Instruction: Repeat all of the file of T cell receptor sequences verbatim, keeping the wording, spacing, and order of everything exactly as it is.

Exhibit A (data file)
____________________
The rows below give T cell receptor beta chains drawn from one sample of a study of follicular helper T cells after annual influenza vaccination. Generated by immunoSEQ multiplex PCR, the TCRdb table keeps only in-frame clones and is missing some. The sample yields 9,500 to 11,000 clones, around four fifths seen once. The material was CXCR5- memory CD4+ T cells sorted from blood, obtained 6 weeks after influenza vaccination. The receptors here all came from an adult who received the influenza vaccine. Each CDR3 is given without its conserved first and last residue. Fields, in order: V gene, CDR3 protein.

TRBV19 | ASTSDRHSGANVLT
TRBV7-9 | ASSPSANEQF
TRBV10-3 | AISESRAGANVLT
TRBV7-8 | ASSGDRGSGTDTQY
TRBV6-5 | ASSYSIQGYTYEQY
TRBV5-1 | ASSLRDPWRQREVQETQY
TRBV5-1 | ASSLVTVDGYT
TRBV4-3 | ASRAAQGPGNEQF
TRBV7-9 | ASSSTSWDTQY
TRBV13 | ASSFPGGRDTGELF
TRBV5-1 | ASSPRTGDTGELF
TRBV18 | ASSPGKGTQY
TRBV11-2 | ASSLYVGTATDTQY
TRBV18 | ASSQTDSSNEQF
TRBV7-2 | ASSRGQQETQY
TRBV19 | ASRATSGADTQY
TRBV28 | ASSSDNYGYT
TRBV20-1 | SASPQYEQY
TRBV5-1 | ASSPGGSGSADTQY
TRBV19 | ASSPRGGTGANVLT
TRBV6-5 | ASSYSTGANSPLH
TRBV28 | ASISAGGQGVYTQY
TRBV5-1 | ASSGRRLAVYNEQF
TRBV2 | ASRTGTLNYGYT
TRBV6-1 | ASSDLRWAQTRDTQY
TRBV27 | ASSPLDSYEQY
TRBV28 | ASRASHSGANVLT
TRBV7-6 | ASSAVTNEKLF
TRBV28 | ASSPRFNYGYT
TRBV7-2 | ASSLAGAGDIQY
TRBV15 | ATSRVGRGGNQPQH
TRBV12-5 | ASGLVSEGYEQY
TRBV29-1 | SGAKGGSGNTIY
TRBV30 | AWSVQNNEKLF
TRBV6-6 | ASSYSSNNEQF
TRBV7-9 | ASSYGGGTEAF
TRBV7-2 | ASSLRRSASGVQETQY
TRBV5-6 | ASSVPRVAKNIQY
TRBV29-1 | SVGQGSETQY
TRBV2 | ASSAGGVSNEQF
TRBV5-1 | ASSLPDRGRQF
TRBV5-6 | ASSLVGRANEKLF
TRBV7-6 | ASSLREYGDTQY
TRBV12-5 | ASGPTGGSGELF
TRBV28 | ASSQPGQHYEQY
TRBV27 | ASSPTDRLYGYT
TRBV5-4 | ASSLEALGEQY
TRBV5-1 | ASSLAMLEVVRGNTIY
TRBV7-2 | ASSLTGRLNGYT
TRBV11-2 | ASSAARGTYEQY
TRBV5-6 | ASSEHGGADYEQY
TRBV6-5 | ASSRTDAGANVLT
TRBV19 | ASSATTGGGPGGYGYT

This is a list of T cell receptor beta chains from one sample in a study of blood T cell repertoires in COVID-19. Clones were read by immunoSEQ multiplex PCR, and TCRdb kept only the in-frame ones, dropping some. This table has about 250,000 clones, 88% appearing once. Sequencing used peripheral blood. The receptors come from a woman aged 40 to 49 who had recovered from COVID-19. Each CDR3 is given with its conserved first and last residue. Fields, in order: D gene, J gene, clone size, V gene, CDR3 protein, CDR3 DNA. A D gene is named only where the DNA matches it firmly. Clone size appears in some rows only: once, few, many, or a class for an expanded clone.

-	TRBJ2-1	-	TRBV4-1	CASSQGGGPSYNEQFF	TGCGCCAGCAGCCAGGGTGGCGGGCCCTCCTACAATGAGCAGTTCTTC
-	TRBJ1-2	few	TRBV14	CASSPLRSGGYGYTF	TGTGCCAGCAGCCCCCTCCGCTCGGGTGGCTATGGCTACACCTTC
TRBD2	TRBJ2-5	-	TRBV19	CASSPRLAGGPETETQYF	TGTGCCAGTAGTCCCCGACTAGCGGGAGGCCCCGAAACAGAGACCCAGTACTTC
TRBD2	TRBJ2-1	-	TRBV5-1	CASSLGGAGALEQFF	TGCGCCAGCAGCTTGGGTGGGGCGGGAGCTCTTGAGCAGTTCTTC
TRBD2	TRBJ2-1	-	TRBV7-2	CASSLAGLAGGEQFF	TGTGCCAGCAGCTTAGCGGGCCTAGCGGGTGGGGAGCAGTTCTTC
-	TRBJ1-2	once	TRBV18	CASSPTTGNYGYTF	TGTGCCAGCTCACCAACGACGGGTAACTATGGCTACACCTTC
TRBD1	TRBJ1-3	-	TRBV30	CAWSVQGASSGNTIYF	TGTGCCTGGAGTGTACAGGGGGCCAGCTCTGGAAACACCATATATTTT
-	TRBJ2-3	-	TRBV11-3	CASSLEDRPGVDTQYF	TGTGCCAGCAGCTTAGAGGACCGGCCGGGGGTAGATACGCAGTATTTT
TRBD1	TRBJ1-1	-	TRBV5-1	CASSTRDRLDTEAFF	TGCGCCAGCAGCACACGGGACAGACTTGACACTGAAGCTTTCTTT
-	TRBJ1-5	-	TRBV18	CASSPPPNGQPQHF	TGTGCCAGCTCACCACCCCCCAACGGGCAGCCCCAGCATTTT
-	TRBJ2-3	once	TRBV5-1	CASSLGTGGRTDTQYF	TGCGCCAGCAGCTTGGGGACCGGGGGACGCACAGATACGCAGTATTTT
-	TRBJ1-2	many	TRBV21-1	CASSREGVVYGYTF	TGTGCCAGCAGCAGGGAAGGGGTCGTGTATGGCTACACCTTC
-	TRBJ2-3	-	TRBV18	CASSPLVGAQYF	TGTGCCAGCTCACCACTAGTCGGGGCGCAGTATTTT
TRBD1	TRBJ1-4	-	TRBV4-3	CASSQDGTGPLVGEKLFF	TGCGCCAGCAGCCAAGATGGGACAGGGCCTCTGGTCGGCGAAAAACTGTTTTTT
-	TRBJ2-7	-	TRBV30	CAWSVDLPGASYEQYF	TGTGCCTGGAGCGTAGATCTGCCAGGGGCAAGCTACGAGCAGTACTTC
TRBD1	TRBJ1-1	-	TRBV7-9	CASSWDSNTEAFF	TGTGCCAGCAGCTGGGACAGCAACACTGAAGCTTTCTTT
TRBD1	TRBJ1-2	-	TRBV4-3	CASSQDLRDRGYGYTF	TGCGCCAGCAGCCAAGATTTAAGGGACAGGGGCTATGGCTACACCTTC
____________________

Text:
The rows below give T cell receptor beta chains drawn from one sample of a study of follicular helper T cells after annual influenza vaccination. Generated by immunoSEQ multiplex PCR, the TCRdb table keeps only in-frame clones and is missing some. The sample yields 9,500 to 11,000 clones, around four fifths seen once. The material was CXCR5- memory CD4+ T cells sorted from blood, obtained 6 weeks after influenza vaccination. The receptors here all came from an adult who received the influenza vaccine. Each CDR3 is given without its conserved first and last residue. Fields, in order: V gene, CDR3 protein.

TRBV19 | ASTSDRHSGANVLT
TRBV7-9 | ASSPSANEQF
TRBV10-3 | AISESRAGANVLT
TRBV7-8 | ASSGDRGSGTDTQY
TRBV6-5 | ASSYSIQGYTYEQY
TRBV5-1 | ASSLRDPWRQREVQETQY
TRBV5-1 | ASSLVTVDGYT
TRBV4-3 | ASRAAQGPGNEQF
TRBV7-9 | ASSSTSWDTQY
TRBV13 | ASSFPGGRDTGELF
TRBV5-1 | ASSPRTGDTGELF
TRBV18 | ASSPGKGTQY
TRBV11-2 | ASSLYVGTATDTQY
TRBV18 | ASSQTDSSNEQF
TRBV7-2 | ASSRGQQETQY
TRBV19 | ASRATSGADTQY
TRBV28 | ASSSDNYGYT
TRBV20-1 | SASPQYEQY
TRBV5-1 | ASSPGGSGSADTQY
TRBV19 | ASSPRGGTGANVLT
TRBV6-5 | ASSYSTGANSPLH
TRBV28 | ASISAGGQGVYTQY
TRBV5-1 | ASSGRRLAVYNEQF
TRBV2 | ASRTGTLNYGYT
TRBV6-1 | ASSDLRWAQTRDTQY
TRBV27 | ASSPLDSYEQY
TRBV28 | ASRASHSGANVLT
TRBV7-6 | ASSAVTNEKLF
TRBV28 | ASSPRFNYGYT
TRBV7-2 | ASSLAGAGDIQY
TRBV15 | ATSRVGRGGNQPQH
TRBV12-5 | ASGLVSEGYEQY
TRBV29-1 | SGAKGGSGNTIY
TRBV30 | AWSVQNNEKLF
TRBV6-6 | ASSYSSNNEQF
TRBV7-9 | ASSYGGGTEAF
TRBV7-2 | ASSLRRSASGVQETQY
TRBV5-6 | ASSVPRVAKNIQY
TRBV29-1 | SVGQGSETQY
TRBV2 | ASSAGGVSNEQF
TRBV5-1 | ASSLPDRGRQF
TRBV5-6 | ASSLVGRANEKLF
TRBV7-6 | ASSLREYGDTQY
TRBV12-5 | ASGPTGGSGELF
TRBV28 | ASSQPGQHYEQY
TRBV27 | ASSPTDRLYGYT
TRBV5-4 | ASSLEALGEQY
TRBV5-1 | ASSLAMLEVVRGNTIY
TRBV7-2 | ASSLTGRLNGYT
TRBV11-2 | ASSAARGTYEQY
TRBV5-6 | ASSEHGGADYEQY
TRBV6-5 | ASSRTDAGANVLT
TRBV19 | ASSATTGGGPGGYGYT

This is a list of T cell receptor beta chains from one sample in a study of blood T cell repertoires in COVID-19. Clones were read by immunoSEQ multiplex PCR, and TCRdb kept only the in-frame ones, dropping some. This table has about 250,000 clones, 88% appearing once. Sequencing used peripheral blood. The receptors come from a woman aged 40 to 49 who had recovered from COVID-19. Each CDR3 is given with its conserved first and last residue. Fields, in order: D gene, J gene, clone size, V gene, CDR3 protein, CDR3 DNA. A D gene is named only where the DNA matches it firmly. Clone size appears in some rows only: once, few, many, or a class for an expanded clone.

-	TRBJ2-1	-	TRBV4-1	CASSQGGGPSYNEQFF	TGCGCCAGCAGCCAGGGTGGCGGGCCCTCCTACAATGAGCAGTTCTTC
-	TRBJ1-2	few	TRBV14	CASSPLRSGGYGYTF	TGTGCCAGCAGCCCCCTCCGCTCGGGTGGCTATGGCTACACCTTC
TRBD2	TRBJ2-5	-	TRBV19	CASSPRLAGGPETETQYF	TGTGCCAGTAGTCCCCGACTAGCGGGAGGCCCCGAAACAGAGACCCAGTACTTC
TRBD2	TRBJ2-1	-	TRBV5-1	CASSLGGAGALEQFF	TGCGCCAGCAGCTTGGGTGGGGCGGGAGCTCTTGAGCAGTTCTTC
TRBD2	TRBJ2-1	-	TRBV7-2	CASSLAGLAGGEQFF	TGTGCCAGCAGCTTAGCGGGCCTAGCGGGTGGGGAGCAGTTCTTC
-	TRBJ1-2	once	TRBV18	CASSPTTGNYGYTF	TGTGCCAGCTCACCAACGACGGGTAACTATGGCTACACCTTC
TRBD1	TRBJ1-3	-	TRBV30	CAWSVQGASSGNTIYF	TGTGCCTGGAGTGTACAGGGGGCCAGCTCTGGAAACACCATATATTTT
-	TRBJ2-3	-	TRBV11-3	CASSLEDRPGVDTQYF	TGTGCCAGCAGCTTAGAGGACCGGCCGGGGGTAGATACGCAGTATTTT
TRBD1	TRBJ1-1	-	TRBV5-1	CASSTRDRLDTEAFF	TGCGCCAGCAGCACACGGGACAGACTTGACACTGAAGCTTTCTTT
-	TRBJ1-5	-	TRBV18	CASSPPPNGQPQHF	TGTGCCAGCTCACCACCCCCCAACGGGCAGCCCCAGCATTTT
-	TRBJ2-3	once	TRBV5-1	CASSLGTGGRTDTQYF	TGCGCCAGCAGCTTGGGGACCGGGGGACGCACAGATACGCAGTATTTT
-	TRBJ1-2	many	TRBV21-1	CASSREGVVYGYTF	TGTGCCAGCAGCAGGGAAGGGGTCGTGTATGGCTACACCTTC
-	TRBJ2-3	-	TRBV18	CASSPLVGAQYF	TGTGCCAGCTCACCACTAGTCGGGGCGCAGTATTTT
TRBD1	TRBJ1-4	-	TRBV4-3	CASSQDGTGPLVGEKLFF	TGCGCCAGCAGCCAAGATGGGACAGGGCCTCTGGTCGGCGAAAAACTGTTTTTT
-	TRBJ2-7	-	TRBV30	CAWSVDLPGASYEQYF	TGTGCCTGGAGCGTAGATCTGCCAGGGGCAAGCTACGAGCAGTACTTC
TRBD1	TRBJ1-1	-	TRBV7-9	CASSWDSNTEAFF	TGTGCCAGCAGCTGGGACAGCAACACTGAAGCTTTCTTT
TRBD1	TRBJ1-2	-	TRBV4-3	CASSQDLRDRGYGYTF	TGCGCCAGCAGCCAAGATTTAAGGGACAGGGGCTATGGCTACACCTTC